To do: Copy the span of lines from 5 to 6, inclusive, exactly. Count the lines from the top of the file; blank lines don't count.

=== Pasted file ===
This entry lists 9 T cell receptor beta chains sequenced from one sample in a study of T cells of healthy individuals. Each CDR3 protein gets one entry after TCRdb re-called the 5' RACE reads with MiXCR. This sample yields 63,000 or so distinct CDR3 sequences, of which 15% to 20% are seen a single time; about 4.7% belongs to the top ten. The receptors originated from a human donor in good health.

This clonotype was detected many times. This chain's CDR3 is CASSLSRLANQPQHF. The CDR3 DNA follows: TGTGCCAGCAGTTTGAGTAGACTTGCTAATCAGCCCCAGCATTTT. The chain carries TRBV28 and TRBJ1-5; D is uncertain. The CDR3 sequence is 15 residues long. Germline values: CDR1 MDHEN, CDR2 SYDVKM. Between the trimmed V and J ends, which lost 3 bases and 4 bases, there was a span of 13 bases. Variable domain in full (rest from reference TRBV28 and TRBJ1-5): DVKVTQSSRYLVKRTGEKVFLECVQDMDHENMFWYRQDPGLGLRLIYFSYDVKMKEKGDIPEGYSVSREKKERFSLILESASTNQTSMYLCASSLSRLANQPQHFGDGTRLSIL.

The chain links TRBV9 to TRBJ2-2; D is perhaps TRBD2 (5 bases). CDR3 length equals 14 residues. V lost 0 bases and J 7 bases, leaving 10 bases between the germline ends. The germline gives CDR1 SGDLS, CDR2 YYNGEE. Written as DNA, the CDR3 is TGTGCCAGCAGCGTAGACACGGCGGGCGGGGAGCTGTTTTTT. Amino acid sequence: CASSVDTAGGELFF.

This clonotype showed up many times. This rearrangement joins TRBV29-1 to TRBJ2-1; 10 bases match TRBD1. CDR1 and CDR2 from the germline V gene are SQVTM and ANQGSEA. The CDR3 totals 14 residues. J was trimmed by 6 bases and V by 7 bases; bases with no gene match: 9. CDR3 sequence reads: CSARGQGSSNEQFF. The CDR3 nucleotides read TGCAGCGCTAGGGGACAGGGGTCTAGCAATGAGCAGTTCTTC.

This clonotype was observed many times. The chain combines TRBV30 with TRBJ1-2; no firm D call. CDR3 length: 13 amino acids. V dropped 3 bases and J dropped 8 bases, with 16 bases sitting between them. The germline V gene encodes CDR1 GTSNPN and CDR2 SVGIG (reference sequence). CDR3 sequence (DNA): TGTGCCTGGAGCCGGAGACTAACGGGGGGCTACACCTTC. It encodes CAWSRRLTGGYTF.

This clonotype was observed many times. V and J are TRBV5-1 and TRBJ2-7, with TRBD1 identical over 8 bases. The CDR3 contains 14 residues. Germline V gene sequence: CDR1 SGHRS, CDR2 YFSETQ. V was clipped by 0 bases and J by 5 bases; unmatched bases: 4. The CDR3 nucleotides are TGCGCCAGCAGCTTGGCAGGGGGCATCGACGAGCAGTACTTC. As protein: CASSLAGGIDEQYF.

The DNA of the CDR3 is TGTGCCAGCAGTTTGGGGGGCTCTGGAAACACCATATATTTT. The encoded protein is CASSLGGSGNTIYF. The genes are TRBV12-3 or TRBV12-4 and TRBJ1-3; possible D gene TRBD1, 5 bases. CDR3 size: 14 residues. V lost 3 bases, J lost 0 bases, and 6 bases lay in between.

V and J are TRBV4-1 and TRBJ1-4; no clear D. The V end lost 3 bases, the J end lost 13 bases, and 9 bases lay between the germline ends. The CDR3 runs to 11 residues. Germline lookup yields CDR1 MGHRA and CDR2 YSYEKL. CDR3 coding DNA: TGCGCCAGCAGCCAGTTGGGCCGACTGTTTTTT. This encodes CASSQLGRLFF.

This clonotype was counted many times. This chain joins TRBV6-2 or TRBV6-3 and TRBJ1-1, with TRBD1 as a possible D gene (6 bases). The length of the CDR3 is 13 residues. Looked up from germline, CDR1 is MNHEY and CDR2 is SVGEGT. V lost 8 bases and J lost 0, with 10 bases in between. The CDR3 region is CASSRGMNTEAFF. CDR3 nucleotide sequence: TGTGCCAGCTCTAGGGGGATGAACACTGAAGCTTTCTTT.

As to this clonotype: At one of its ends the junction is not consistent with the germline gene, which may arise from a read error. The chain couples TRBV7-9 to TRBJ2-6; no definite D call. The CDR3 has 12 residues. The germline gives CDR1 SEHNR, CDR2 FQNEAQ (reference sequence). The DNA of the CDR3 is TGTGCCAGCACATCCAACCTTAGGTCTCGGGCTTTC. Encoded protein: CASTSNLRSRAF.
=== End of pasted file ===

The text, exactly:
This clonotype was observed many times. The chain combines TRBV30 with TRBJ1-2; no firm D call. CDR3 length: 13 amino acids. V dropped 3 bases and J dropped 8 bases, with 16 bases sitting between them. The germline V gene encodes CDR1 GTSNPN and CDR2 SVGIG (reference sequence). CDR3 sequence (DNA): TGTGCCTGGAGCCGGAGACTAACGGGGGGCTACACCTTC. It encodes CAWSRRLTGGYTF.

This clonotype was observed many times. V and J are TRBV5-1 and TRBJ2-7, with TRBD1 identical over 8 bases. The CDR3 contains 14 residues. Germline V gene sequence: CDR1 SGHRS, CDR2 YFSETQ. V was clipped by 0 bases and J by 5 bases; unmatched bases: 4. The CDR3 nucleotides are TGCGCCAGCAGCTTGGCAGGGGGCATCGACGAGCAGTACTTC. As protein: CASSLAGGIDEQYF.